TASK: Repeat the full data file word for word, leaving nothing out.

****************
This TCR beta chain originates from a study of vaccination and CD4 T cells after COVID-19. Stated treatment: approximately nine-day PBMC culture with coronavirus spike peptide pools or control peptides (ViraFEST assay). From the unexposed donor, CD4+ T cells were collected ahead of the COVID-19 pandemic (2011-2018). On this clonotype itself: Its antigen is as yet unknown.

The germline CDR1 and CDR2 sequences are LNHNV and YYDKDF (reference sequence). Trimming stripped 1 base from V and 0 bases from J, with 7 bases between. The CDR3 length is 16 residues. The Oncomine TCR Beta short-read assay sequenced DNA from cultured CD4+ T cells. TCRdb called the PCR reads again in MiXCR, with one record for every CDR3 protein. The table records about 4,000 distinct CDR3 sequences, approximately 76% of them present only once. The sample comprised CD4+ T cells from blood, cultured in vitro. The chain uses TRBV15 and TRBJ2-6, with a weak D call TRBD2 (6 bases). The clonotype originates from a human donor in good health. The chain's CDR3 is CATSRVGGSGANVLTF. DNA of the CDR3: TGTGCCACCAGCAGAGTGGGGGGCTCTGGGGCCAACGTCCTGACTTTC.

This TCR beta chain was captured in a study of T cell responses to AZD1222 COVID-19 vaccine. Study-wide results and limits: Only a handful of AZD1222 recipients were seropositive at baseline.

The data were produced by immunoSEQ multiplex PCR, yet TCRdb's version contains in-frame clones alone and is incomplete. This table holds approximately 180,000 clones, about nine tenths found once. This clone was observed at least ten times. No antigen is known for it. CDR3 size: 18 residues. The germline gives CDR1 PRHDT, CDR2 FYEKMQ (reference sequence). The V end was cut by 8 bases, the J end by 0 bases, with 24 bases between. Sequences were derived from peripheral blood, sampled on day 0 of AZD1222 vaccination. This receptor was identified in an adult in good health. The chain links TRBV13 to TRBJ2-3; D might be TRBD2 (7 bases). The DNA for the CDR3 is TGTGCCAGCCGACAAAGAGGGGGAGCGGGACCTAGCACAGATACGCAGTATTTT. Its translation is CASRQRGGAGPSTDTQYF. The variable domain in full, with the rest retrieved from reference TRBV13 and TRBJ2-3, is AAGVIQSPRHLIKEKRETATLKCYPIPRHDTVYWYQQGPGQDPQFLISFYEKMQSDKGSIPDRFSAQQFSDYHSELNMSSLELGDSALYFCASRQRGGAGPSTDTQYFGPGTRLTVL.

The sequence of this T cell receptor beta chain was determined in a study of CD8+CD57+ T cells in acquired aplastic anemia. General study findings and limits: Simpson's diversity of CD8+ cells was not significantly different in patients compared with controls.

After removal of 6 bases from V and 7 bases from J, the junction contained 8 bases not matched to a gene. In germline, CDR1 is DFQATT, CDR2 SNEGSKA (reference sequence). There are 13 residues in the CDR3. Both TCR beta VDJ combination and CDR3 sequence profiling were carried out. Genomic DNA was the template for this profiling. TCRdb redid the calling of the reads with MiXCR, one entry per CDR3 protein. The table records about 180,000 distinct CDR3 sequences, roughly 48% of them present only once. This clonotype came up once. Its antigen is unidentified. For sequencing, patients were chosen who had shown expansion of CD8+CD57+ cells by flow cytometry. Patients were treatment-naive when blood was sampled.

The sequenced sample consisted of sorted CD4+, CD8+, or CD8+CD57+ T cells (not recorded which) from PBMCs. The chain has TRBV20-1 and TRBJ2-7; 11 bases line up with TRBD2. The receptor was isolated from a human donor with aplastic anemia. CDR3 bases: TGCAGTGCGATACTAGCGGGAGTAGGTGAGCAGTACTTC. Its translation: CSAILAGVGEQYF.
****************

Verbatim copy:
This TCR beta chain originates from a study of vaccination and CD4 T cells after COVID-19. Stated treatment: approximately nine-day PBMC culture with coronavirus spike peptide pools or control peptides (ViraFEST assay). From the unexposed donor, CD4+ T cells were collected ahead of the COVID-19 pandemic (2011-2018). On this clonotype itself: Its antigen is as yet unknown.

The germline CDR1 and CDR2 sequences are LNHNV and YYDKDF (reference sequence). Trimming stripped 1 base from V and 0 bases from J, with 7 bases between. The CDR3 length is 16 residues. The Oncomine TCR Beta short-read assay sequenced DNA from cultured CD4+ T cells. TCRdb called the PCR reads again in MiXCR, with one record for every CDR3 protein. The table records about 4,000 distinct CDR3 sequences, approximately 76% of them present only once. The sample comprised CD4+ T cells from blood, cultured in vitro. The chain uses TRBV15 and TRBJ2-6, with a weak D call TRBD2 (6 bases). The clonotype originates from a human donor in good health. The chain's CDR3 is CATSRVGGSGANVLTF. DNA of the CDR3: TGTGCCACCAGCAGAGTGGGGGGCTCTGGGGCCAACGTCCTGACTTTC.

This TCR beta chain was captured in a study of T cell responses to AZD1222 COVID-19 vaccine. Study-wide results and limits: Only a handful of AZD1222 recipients were seropositive at baseline.

The data were produced by immunoSEQ multiplex PCR, yet TCRdb's version contains in-frame clones alone and is incomplete. This table holds approximately 180,000 clones, about nine tenths found once. This clone was observed at least ten times. No antigen is known for it. CDR3 size: 18 residues. The germline gives CDR1 PRHDT, CDR2 FYEKMQ (reference sequence). The V end was cut by 8 bases, the J end by 0 bases, with 24 bases between. Sequences were derived from peripheral blood, sampled on day 0 of AZD1222 vaccination. This receptor was identified in an adult in good health. The chain links TRBV13 to TRBJ2-3; D might be TRBD2 (7 bases). The DNA for the CDR3 is TGTGCCAGCCGACAAAGAGGGGGAGCGGGACCTAGCACAGATACGCAGTATTTT. Its translation is CASRQRGGAGPSTDTQYF. The variable domain in full, with the rest retrieved from reference TRBV13 and TRBJ2-3, is AAGVIQSPRHLIKEKRETATLKCYPIPRHDTVYWYQQGPGQDPQFLISFYEKMQSDKGSIPDRFSAQQFSDYHSELNMSSLELGDSALYFCASRQRGGAGPSTDTQYFGPGTRLTVL.

The sequence of this T cell receptor beta chain was determined in a study of CD8+CD57+ T cells in acquired aplastic anemia. General study findings and limits: Simpson's diversity of CD8+ cells was not significantly different in patients compared with controls.

After removal of 6 bases from V and 7 bases from J, the junction contained 8 bases not matched to a gene. In germline, CDR1 is DFQATT, CDR2 SNEGSKA (reference sequence). There are 13 residues in the CDR3. Both TCR beta VDJ combination and CDR3 sequence profiling were carried out. Genomic DNA was the template for this profiling. TCRdb redid the calling of the reads with MiXCR, one entry per CDR3 protein. The table records about 180,000 distinct CDR3 sequences, roughly 48% of them present only once. This clonotype came up once. Its antigen is unidentified. For sequencing, patients were chosen who had shown expansion of CD8+CD57+ cells by flow cytometry. Patients were treatment-naive when blood was sampled.

The sequenced sample consisted of sorted CD4+, CD8+, or CD8+CD57+ T cells (not recorded which) from PBMCs. The chain has TRBV20-1 and TRBJ2-7; 11 bases line up with TRBD2. The receptor was isolated from a human donor with aplastic anemia. CDR3 bases: TGCAGTGCGATACTAGCGGGAGTAGGTGAGCAGTACTTC. Its translation: CSAILAGVGEQYF.